CAMDEN, N.J. – Five Muslim immigrants accused of scheming to massacre U.S. soldiers at Fort Dix were convicted of conspiracy Monday in a case that tested the FBI’s post-Sept. 11 strategy of infiltrating and breaking up terrorist plots in their earliest stages.
The men could get life in prison when they are sentenced in April.
The five, who lived in and around Philadelphia for years, were found guilty of conspiring to kill U.S. military personnel. But they were acquitted of attempted murder after prosecutors acknowledged the men were probably months away from an attack and did not necessarily have a specific plan. Four defendants were also convicted of weapons charges.
The federal jury deliberated for 38 hours over six days.
Defense lawyers argued that the alleged plot was all talk – that the men weren’t seriously planning anything and that they were manipulated and goaded by two paid FBI informants.
Faten Shnewer, the mother of defendant Mohamad Shnewer, said the informants should be the ones in jail. “Not my son and his friends. It’s not right, it’s not justice,” she said after the verdict. The government “sent somebody to push him to say something; that’s it.”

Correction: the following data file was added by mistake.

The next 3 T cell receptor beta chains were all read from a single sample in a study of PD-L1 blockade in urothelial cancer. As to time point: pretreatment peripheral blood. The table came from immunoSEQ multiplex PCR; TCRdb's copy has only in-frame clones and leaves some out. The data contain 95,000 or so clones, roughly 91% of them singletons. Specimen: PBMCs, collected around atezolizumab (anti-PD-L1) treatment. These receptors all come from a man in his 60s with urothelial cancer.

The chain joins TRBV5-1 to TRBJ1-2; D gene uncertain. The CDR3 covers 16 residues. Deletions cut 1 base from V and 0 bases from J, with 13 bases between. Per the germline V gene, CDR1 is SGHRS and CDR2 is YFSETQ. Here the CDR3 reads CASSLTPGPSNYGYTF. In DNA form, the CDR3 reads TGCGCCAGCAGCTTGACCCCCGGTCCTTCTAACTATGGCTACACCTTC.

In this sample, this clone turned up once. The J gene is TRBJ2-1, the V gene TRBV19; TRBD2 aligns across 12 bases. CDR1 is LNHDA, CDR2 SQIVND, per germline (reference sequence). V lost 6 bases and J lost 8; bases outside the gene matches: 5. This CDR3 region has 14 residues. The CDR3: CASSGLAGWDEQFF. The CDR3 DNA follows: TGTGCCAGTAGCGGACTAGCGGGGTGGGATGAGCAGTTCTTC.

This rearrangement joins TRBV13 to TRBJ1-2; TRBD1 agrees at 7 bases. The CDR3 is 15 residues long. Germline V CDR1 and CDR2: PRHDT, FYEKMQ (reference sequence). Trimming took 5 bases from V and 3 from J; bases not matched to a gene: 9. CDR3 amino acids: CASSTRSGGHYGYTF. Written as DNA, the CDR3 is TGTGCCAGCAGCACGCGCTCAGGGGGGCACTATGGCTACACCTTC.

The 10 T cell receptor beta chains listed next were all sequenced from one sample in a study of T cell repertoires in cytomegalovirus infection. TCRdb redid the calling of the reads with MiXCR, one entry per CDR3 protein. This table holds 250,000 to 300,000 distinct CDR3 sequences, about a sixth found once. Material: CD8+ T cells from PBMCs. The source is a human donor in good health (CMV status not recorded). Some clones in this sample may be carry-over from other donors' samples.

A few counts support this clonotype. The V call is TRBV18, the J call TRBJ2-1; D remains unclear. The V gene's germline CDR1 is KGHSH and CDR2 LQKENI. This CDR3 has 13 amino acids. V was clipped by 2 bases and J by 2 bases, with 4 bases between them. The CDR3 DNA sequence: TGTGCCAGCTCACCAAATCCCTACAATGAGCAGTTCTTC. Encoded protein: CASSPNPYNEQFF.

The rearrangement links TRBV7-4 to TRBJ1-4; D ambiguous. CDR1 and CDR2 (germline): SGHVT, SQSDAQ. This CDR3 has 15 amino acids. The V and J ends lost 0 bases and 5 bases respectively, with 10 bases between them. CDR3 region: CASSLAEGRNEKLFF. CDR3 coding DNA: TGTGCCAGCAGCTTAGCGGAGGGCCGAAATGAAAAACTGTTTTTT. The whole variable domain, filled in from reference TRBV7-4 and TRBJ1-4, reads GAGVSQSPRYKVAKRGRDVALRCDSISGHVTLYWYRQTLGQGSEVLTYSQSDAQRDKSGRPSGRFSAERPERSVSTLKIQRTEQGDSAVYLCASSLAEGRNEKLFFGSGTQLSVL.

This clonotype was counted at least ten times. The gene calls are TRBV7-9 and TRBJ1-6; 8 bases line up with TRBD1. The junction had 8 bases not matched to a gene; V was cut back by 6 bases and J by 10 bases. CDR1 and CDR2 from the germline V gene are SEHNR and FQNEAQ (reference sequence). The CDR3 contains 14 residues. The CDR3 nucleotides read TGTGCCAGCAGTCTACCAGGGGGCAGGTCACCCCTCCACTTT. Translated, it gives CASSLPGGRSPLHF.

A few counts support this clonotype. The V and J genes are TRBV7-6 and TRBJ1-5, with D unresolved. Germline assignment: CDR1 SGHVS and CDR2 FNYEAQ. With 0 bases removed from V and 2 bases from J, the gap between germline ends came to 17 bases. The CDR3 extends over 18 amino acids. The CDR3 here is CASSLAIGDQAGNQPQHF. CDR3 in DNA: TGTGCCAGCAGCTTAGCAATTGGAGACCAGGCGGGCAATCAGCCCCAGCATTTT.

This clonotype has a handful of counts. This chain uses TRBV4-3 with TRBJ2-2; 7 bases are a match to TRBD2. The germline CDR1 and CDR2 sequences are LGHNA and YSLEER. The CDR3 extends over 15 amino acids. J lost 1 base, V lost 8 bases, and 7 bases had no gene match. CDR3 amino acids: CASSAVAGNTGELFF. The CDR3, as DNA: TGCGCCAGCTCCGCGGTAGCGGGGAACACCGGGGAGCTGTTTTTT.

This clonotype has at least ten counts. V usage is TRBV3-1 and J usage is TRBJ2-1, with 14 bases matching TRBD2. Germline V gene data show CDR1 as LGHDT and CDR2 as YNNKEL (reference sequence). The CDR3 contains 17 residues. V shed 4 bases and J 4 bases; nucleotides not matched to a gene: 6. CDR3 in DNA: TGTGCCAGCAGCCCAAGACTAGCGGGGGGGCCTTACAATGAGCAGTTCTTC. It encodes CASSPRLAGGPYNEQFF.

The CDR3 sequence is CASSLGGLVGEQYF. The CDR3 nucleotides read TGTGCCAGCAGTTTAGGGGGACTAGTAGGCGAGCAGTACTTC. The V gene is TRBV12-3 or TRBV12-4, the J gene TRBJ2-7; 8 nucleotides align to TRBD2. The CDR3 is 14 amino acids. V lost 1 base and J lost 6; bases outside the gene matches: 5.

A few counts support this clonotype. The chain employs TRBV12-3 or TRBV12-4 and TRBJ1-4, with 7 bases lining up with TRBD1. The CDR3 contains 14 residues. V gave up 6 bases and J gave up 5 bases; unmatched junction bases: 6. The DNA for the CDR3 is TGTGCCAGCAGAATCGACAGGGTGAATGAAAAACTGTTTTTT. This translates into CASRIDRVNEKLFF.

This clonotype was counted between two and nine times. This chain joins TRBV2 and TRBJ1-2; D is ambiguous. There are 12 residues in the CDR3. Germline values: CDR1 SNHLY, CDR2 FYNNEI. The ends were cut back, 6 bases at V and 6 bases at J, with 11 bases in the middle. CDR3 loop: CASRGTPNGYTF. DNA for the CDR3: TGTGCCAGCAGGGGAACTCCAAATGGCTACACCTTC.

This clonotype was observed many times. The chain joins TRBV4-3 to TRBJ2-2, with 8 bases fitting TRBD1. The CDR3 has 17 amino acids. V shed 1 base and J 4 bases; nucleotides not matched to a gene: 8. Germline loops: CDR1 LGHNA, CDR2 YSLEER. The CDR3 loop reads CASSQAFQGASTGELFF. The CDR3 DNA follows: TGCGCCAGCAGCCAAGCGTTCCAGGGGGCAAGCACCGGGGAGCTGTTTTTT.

Convicted were: Shnewer, a Jordanian-born cab driver; Turkish-born convenience store clerk Serdar Tatar; and brothers Dritan, Eljvir and Shain Duka, ethnic Albanians from the former Yugoslavia who had a roofing business.
The yearlong investigation began after a clerk at a Circuit City store told police that some customers had asked him to transfer onto DVD some video footage of them firing assault weapons and screaming about jihad.
The FBI asked two informants – foreign-born men who entered the U.S. illegally and had criminal records – to befriend the suspects. The informants were paid and were offered help obtaining legal resident status.
During the eight-week trial, the government relied heavily on information gathered by the informants.
Prosecutors said the men bought several assault rifles supplied by the FBI and that they trekked to Pennsylvania’s Pocono Mountains to practice their shooting. The government also presented dozens of jihadist speeches and videos that the men supposedly used as inspiration.
The group’s objective was to kill “as many American soldiers as possible,” prosecutors said.
But the men’s lawyers attacked the credibility of the informants and accused them of instigating the plot.
After the verdict, Schnewer’s attorney, Rocco Cipparone, said there would not have been a conspiracy without the involvement of the informants. “I believe they shaped the evidence,” he said.
Prosecutor William Fitzpatrick defended the government’s handling of the case, telling the jury: “The FBI investigates crime on the front end. They don’t want to have to do it on the back end.”